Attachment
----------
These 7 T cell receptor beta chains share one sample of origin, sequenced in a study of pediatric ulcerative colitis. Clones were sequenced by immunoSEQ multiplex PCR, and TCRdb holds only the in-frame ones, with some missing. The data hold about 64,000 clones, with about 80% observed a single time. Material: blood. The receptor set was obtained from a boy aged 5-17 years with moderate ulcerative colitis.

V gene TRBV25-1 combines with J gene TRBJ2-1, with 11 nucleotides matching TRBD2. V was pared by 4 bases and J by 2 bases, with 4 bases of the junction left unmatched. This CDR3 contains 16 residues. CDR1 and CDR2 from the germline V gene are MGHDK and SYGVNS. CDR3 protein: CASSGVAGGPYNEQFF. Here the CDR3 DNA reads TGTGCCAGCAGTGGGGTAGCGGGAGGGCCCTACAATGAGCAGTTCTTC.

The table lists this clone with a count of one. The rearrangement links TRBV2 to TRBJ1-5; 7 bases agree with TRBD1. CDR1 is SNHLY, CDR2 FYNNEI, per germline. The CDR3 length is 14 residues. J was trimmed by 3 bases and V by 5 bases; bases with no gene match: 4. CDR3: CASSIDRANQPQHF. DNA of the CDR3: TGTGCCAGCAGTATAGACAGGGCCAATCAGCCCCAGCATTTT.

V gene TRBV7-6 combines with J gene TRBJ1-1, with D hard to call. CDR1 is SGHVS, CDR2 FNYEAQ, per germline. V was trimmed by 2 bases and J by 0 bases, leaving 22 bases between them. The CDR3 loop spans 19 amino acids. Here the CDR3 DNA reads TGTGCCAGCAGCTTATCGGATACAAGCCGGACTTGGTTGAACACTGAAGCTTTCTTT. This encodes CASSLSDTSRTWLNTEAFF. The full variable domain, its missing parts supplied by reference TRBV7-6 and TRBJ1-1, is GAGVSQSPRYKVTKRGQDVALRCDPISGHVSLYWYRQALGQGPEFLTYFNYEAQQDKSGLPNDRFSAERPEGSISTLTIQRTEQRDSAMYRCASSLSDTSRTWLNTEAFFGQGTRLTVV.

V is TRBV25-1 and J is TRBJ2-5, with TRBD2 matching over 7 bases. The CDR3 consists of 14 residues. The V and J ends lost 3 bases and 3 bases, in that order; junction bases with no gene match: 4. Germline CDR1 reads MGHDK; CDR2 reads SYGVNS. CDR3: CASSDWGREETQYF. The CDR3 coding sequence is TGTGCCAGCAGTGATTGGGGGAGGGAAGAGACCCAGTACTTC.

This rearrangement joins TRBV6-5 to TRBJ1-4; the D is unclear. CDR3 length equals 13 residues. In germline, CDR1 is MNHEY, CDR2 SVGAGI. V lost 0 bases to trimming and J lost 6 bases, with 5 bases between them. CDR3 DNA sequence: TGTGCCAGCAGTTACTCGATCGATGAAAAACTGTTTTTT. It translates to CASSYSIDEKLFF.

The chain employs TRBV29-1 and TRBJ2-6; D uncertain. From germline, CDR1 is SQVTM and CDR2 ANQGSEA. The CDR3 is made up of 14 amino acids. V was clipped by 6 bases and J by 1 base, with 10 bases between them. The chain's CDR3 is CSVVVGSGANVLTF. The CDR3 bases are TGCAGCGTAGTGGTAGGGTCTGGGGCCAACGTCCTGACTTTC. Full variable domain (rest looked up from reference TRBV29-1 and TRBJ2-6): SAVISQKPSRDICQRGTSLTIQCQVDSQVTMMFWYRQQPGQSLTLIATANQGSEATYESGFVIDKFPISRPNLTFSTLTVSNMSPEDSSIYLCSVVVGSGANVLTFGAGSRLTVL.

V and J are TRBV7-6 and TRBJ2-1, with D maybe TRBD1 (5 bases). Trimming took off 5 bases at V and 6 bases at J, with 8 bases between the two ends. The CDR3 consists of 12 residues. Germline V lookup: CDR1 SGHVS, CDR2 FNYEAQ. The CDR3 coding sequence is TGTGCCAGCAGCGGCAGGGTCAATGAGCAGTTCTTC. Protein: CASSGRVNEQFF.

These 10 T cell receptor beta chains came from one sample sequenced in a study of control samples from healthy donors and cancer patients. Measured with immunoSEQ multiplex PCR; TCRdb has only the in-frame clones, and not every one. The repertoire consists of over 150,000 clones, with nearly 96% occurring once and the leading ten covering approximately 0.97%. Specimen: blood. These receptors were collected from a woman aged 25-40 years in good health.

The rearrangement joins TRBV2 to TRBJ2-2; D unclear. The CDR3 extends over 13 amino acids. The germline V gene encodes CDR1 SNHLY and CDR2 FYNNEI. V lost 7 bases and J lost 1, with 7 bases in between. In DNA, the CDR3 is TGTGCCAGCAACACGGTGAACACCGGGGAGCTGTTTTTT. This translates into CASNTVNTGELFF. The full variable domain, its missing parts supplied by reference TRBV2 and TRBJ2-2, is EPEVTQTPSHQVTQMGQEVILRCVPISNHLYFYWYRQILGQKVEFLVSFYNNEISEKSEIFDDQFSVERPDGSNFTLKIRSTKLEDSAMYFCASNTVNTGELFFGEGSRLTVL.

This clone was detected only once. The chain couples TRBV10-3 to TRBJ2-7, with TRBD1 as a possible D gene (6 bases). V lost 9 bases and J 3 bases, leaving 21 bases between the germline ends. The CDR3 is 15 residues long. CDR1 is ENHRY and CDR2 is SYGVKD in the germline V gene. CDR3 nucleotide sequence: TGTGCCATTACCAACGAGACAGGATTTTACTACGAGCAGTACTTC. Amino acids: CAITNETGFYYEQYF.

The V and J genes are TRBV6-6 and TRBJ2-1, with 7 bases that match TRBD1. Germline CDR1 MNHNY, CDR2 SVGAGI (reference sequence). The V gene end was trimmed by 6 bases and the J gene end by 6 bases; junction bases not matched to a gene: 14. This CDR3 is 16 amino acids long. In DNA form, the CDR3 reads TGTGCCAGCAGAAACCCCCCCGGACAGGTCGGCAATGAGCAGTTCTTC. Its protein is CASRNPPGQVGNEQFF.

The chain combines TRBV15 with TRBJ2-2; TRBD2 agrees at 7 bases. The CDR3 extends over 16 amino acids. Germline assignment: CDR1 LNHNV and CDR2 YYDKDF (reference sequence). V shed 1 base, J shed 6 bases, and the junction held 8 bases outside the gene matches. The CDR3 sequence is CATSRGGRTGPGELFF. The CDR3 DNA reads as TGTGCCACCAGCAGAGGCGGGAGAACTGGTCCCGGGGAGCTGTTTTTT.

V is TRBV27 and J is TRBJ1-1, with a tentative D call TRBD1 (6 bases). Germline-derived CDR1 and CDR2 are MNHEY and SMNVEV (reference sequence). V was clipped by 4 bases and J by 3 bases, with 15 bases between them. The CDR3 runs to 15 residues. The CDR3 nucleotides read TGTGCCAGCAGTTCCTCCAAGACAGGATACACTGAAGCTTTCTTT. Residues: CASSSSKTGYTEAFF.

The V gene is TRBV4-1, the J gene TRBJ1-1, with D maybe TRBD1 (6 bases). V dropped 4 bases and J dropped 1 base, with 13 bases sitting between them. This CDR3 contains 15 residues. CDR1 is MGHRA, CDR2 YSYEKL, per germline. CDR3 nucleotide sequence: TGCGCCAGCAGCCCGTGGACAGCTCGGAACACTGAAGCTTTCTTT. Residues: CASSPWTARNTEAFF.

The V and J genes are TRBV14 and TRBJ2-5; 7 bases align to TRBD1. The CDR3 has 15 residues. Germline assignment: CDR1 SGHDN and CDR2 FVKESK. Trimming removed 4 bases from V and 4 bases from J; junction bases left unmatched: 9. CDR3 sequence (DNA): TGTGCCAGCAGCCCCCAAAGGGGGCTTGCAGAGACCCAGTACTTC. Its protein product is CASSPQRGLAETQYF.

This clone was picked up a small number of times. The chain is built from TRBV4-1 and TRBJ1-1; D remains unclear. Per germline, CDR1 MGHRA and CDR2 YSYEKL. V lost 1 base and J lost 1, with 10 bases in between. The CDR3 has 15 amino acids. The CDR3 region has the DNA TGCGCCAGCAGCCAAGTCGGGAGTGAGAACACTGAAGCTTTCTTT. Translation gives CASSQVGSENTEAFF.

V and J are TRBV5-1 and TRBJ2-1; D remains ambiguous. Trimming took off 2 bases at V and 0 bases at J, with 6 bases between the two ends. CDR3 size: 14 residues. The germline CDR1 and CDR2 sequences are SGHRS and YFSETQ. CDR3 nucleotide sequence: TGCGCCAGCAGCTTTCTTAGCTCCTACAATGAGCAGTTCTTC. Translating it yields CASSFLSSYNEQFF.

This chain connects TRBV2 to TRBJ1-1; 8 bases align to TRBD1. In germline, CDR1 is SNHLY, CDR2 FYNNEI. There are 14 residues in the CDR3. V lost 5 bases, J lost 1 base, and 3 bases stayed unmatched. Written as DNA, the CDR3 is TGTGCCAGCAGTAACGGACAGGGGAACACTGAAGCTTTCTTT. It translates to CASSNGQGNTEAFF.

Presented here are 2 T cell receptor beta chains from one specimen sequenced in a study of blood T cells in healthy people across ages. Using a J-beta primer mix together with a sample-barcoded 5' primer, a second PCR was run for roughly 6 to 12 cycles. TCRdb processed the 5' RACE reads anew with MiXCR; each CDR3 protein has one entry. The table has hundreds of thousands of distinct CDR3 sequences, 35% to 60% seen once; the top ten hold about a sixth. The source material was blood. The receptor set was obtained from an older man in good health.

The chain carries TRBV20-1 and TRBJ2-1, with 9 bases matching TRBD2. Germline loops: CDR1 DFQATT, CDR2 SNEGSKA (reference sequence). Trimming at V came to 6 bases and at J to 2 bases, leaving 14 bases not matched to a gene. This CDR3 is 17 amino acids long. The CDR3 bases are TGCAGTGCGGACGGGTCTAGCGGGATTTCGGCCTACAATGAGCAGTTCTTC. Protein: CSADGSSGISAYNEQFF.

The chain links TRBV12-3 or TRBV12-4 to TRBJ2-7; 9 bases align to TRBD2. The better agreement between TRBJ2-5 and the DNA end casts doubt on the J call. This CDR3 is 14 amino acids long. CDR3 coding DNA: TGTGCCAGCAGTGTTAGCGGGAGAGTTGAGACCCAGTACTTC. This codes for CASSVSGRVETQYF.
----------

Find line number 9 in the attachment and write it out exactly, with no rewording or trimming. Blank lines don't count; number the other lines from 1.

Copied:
These 10 T cell receptor beta chains came from one sample sequenced in a study of control samples from healthy donors and cancer patients. Measured with immunoSEQ multiplex PCR; TCRdb has only the in-frame clones, and not every one. The repertoire consists of over 150,000 clones, with nearly 96% occurring once and the leading ten covering approximately 0.97%. Specimen: blood. These receptors were collected from a woman aged 25-40 years in good health.